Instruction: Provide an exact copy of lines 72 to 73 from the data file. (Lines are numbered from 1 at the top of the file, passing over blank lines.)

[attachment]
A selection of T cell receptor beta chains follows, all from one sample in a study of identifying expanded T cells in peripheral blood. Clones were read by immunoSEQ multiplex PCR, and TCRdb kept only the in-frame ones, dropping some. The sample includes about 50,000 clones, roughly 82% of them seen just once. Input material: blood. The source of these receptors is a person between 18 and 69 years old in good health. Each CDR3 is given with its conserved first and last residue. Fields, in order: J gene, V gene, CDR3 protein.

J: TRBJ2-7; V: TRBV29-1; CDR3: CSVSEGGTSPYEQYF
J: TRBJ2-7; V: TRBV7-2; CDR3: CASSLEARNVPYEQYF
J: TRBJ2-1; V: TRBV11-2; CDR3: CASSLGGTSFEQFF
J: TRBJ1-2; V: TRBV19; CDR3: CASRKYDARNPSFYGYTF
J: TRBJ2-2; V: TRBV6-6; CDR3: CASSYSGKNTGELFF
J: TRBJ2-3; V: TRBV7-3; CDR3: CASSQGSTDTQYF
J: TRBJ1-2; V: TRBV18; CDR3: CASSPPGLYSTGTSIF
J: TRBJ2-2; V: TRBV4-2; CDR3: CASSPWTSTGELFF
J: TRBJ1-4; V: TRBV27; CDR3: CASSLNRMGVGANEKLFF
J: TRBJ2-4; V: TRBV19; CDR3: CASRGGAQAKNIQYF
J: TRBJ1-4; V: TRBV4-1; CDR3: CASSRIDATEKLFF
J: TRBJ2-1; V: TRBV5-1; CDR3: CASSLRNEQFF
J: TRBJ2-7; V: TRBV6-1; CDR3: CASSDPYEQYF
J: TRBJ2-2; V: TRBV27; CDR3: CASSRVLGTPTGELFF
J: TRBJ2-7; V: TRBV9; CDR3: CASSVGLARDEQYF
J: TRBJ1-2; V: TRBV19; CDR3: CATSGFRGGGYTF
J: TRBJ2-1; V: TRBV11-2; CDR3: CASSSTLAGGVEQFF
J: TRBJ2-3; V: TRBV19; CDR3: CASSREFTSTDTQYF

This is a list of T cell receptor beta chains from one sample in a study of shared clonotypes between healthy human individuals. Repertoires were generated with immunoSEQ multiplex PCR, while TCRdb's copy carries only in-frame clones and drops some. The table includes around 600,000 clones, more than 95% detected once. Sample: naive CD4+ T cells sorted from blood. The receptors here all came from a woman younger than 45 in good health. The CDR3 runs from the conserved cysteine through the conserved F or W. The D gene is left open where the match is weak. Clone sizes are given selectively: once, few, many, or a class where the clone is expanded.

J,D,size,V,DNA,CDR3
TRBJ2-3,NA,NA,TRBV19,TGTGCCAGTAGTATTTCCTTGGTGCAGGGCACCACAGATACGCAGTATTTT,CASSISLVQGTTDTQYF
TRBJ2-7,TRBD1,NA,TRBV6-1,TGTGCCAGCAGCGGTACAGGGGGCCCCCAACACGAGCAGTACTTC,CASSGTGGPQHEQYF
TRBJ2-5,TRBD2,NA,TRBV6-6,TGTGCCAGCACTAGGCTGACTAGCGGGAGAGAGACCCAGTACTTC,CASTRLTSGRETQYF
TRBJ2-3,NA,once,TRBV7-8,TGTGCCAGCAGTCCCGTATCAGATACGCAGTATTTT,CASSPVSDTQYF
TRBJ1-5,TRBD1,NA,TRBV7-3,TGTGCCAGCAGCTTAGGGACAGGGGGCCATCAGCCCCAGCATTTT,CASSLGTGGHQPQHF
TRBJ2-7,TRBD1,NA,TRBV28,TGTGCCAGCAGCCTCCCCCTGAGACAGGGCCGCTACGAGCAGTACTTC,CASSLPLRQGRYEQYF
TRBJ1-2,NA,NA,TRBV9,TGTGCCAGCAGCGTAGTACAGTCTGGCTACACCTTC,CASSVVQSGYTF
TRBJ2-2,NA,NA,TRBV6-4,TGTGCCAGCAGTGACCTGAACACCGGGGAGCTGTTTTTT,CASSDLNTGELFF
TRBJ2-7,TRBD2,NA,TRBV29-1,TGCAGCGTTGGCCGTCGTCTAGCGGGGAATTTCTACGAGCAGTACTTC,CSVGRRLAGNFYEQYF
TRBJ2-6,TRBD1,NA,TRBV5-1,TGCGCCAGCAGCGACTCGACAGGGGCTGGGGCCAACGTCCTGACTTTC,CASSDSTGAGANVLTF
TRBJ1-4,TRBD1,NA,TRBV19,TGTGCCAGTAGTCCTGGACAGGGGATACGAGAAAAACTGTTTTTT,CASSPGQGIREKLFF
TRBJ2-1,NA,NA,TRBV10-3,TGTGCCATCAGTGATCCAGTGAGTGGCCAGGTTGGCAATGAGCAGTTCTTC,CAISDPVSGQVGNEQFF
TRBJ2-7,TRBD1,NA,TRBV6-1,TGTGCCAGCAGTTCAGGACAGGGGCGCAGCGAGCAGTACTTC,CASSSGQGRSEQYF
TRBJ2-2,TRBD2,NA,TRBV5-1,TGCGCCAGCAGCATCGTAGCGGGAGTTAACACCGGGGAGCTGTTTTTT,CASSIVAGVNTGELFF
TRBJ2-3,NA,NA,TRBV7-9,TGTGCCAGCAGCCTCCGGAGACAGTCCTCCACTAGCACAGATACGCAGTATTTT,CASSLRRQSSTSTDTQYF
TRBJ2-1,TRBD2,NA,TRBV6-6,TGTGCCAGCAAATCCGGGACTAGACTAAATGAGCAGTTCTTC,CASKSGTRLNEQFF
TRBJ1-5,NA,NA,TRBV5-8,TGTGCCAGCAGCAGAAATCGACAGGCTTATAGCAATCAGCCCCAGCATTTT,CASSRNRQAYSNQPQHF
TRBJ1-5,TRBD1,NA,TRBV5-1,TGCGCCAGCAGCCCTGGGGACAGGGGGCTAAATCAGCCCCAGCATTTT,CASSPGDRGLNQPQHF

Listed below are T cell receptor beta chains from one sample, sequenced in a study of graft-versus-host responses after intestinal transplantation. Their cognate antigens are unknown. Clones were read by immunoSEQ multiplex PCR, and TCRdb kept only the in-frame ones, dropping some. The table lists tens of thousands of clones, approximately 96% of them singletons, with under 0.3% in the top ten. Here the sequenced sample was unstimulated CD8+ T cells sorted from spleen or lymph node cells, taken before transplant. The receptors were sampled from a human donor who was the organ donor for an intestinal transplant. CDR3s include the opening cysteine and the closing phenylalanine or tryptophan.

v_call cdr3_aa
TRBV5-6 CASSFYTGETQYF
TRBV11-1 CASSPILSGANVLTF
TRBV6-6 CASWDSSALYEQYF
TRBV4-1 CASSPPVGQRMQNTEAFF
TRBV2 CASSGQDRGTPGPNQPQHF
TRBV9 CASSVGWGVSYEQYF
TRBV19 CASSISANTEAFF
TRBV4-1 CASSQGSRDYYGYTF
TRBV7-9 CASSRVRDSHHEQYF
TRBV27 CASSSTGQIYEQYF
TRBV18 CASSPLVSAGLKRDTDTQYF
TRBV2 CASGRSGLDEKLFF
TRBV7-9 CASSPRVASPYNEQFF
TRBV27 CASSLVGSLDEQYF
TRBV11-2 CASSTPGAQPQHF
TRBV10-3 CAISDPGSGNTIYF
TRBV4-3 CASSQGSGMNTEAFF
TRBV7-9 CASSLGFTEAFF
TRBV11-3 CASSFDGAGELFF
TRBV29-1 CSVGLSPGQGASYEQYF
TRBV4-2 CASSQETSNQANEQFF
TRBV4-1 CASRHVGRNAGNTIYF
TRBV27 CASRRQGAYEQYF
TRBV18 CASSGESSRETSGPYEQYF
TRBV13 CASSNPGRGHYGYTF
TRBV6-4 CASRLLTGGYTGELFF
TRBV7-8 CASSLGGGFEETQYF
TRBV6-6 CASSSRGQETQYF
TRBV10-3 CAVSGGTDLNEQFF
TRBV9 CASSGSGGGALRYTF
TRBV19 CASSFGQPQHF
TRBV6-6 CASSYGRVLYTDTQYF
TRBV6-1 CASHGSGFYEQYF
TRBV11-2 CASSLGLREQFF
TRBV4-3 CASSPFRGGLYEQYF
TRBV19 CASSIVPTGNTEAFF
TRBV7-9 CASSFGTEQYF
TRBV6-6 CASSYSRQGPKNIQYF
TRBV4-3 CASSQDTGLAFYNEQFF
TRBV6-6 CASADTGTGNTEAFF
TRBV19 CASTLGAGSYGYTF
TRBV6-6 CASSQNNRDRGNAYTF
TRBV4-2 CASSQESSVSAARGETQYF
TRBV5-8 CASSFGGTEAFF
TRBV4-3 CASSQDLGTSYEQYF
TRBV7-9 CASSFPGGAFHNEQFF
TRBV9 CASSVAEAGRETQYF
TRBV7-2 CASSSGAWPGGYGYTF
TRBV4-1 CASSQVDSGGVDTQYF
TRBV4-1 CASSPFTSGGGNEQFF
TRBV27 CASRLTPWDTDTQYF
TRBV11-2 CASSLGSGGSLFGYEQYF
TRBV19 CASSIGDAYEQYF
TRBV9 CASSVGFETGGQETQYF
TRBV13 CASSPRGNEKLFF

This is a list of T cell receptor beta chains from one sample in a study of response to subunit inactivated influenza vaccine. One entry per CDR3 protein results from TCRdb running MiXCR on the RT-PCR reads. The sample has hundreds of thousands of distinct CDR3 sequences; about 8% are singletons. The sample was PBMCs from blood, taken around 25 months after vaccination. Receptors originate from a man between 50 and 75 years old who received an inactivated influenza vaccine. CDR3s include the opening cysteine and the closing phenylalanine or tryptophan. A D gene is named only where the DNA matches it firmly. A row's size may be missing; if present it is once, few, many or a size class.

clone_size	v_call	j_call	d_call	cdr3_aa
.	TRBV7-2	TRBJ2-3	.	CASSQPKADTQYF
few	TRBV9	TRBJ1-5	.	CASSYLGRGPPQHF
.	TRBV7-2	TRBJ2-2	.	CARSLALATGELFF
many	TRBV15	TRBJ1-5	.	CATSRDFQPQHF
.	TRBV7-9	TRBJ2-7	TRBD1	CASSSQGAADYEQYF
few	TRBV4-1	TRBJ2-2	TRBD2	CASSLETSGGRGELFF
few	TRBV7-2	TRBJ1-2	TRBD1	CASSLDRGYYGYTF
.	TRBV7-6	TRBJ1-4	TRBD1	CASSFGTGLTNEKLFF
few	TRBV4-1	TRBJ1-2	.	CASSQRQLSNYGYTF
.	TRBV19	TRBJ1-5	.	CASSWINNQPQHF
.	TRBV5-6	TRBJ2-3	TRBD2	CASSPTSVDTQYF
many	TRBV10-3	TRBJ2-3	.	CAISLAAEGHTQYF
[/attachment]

TRBV19 CASSFGQPQHF
TRBV6-6 CASSYGRVLYTDTQYF